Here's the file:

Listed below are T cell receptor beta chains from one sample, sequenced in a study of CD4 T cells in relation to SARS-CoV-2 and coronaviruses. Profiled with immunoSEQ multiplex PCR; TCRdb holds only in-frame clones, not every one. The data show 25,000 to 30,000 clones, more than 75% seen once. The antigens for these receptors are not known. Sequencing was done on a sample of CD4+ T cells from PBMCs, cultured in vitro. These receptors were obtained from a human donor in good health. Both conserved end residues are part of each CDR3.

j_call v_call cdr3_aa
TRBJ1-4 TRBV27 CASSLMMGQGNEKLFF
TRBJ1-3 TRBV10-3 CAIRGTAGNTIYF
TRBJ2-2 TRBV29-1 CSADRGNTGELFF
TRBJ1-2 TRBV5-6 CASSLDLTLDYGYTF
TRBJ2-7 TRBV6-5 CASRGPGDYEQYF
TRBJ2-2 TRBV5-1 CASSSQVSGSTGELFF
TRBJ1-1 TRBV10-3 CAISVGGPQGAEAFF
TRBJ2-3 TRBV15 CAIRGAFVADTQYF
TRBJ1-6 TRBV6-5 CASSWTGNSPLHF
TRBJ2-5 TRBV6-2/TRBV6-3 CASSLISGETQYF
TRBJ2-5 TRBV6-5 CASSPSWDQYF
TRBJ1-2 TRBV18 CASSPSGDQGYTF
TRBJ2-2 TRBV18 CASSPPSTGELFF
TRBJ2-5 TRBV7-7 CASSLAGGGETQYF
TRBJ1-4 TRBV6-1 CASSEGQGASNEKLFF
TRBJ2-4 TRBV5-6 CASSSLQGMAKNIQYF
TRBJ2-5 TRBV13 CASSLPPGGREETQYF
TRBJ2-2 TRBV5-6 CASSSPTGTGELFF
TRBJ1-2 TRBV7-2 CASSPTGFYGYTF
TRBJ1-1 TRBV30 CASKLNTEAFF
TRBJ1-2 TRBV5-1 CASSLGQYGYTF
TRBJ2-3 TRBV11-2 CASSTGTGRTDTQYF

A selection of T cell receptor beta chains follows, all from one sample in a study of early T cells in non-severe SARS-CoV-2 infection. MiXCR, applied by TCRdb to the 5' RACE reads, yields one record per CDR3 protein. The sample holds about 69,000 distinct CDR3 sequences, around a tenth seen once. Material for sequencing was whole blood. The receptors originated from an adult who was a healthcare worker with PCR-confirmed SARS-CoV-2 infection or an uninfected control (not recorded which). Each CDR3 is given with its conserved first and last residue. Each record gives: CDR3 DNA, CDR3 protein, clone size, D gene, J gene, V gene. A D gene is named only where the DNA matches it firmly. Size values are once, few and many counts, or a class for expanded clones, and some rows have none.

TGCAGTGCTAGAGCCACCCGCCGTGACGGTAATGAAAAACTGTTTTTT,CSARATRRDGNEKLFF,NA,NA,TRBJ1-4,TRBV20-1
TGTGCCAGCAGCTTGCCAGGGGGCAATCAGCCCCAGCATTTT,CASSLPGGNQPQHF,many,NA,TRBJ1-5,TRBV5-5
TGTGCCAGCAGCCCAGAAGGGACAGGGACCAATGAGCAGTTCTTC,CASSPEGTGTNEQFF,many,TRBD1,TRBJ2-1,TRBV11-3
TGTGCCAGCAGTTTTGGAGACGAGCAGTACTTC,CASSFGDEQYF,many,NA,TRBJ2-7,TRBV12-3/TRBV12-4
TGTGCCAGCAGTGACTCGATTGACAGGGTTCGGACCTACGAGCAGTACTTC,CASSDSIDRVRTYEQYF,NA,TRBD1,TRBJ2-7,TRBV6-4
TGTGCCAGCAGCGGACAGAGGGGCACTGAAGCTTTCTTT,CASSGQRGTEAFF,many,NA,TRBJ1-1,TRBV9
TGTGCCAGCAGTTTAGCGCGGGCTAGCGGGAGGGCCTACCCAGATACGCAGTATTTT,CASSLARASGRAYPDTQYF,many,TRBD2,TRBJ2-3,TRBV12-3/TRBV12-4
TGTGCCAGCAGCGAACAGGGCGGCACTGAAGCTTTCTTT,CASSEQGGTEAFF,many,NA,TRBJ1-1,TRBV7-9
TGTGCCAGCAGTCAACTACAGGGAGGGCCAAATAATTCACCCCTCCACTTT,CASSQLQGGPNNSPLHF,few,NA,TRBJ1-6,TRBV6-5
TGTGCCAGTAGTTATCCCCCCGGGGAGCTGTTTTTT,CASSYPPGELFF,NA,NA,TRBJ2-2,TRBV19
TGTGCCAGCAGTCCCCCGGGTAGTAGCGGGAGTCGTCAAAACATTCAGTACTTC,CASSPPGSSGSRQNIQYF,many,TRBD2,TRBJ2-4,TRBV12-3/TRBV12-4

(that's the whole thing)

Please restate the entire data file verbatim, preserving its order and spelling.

Listed below are T cell receptor beta chains from one sample, sequenced in a study of CD4 T cells in relation to SARS-CoV-2 and coronaviruses. Profiled with immunoSEQ multiplex PCR; TCRdb holds only in-frame clones, not every one. The data show 25,000 to 30,000 clones, more than 75% seen once. The antigens for these receptors are not known. Sequencing was done on a sample of CD4+ T cells from PBMCs, cultured in vitro. These receptors were obtained from a human donor in good health. Both conserved end residues are part of each CDR3.

j_call v_call cdr3_aa
TRBJ1-4 TRBV27 CASSLMMGQGNEKLFF
TRBJ1-3 TRBV10-3 CAIRGTAGNTIYF
TRBJ2-2 TRBV29-1 CSADRGNTGELFF
TRBJ1-2 TRBV5-6 CASSLDLTLDYGYTF
TRBJ2-7 TRBV6-5 CASRGPGDYEQYF
TRBJ2-2 TRBV5-1 CASSSQVSGSTGELFF
TRBJ1-1 TRBV10-3 CAISVGGPQGAEAFF
TRBJ2-3 TRBV15 CAIRGAFVADTQYF
TRBJ1-6 TRBV6-5 CASSWTGNSPLHF
TRBJ2-5 TRBV6-2/TRBV6-3 CASSLISGETQYF
TRBJ2-5 TRBV6-5 CASSPSWDQYF
TRBJ1-2 TRBV18 CASSPSGDQGYTF
TRBJ2-2 TRBV18 CASSPPSTGELFF
TRBJ2-5 TRBV7-7 CASSLAGGGETQYF
TRBJ1-4 TRBV6-1 CASSEGQGASNEKLFF
TRBJ2-4 TRBV5-6 CASSSLQGMAKNIQYF
TRBJ2-5 TRBV13 CASSLPPGGREETQYF
TRBJ2-2 TRBV5-6 CASSSPTGTGELFF
TRBJ1-2 TRBV7-2 CASSPTGFYGYTF
TRBJ1-1 TRBV30 CASKLNTEAFF
TRBJ1-2 TRBV5-1 CASSLGQYGYTF
TRBJ2-3 TRBV11-2 CASSTGTGRTDTQYF

A selection of T cell receptor beta chains follows, all from one sample in a study of early T cells in non-severe SARS-CoV-2 infection. MiXCR, applied by TCRdb to the 5' RACE reads, yields one record per CDR3 protein. The sample holds about 69,000 distinct CDR3 sequences, around a tenth seen once. Material for sequencing was whole blood. The receptors originated from an adult who was a healthcare worker with PCR-confirmed SARS-CoV-2 infection or an uninfected control (not recorded which). Each CDR3 is given with its conserved first and last residue. Each record gives: CDR3 DNA, CDR3 protein, clone size, D gene, J gene, V gene. A D gene is named only where the DNA matches it firmly. Size values are once, few and many counts, or a class for expanded clones, and some rows have none.

TGCAGTGCTAGAGCCACCCGCCGTGACGGTAATGAAAAACTGTTTTTT,CSARATRRDGNEKLFF,NA,NA,TRBJ1-4,TRBV20-1
TGTGCCAGCAGCTTGCCAGGGGGCAATCAGCCCCAGCATTTT,CASSLPGGNQPQHF,many,NA,TRBJ1-5,TRBV5-5
TGTGCCAGCAGCCCAGAAGGGACAGGGACCAATGAGCAGTTCTTC,CASSPEGTGTNEQFF,many,TRBD1,TRBJ2-1,TRBV11-3
TGTGCCAGCAGTTTTGGAGACGAGCAGTACTTC,CASSFGDEQYF,many,NA,TRBJ2-7,TRBV12-3/TRBV12-4
TGTGCCAGCAGTGACTCGATTGACAGGGTTCGGACCTACGAGCAGTACTTC,CASSDSIDRVRTYEQYF,NA,TRBD1,TRBJ2-7,TRBV6-4
TGTGCCAGCAGCGGACAGAGGGGCACTGAAGCTTTCTTT,CASSGQRGTEAFF,many,NA,TRBJ1-1,TRBV9
TGTGCCAGCAGTTTAGCGCGGGCTAGCGGGAGGGCCTACCCAGATACGCAGTATTTT,CASSLARASGRAYPDTQYF,many,TRBD2,TRBJ2-3,TRBV12-3/TRBV12-4
TGTGCCAGCAGCGAACAGGGCGGCACTGAAGCTTTCTTT,CASSEQGGTEAFF,many,NA,TRBJ1-1,TRBV7-9
TGTGCCAGCAGTCAACTACAGGGAGGGCCAAATAATTCACCCCTCCACTTT,CASSQLQGGPNNSPLHF,few,NA,TRBJ1-6,TRBV6-5
TGTGCCAGTAGTTATCCCCCCGGGGAGCTGTTTTTT,CASSYPPGELFF,NA,NA,TRBJ2-2,TRBV19
TGTGCCAGCAGTCCCCCGGGTAGTAGCGGGAGTCGTCAAAACATTCAGTACTTC,CASSPPGSSGSRQNIQYF,many,TRBD2,TRBJ2-4,TRBV12-3/TRBV12-4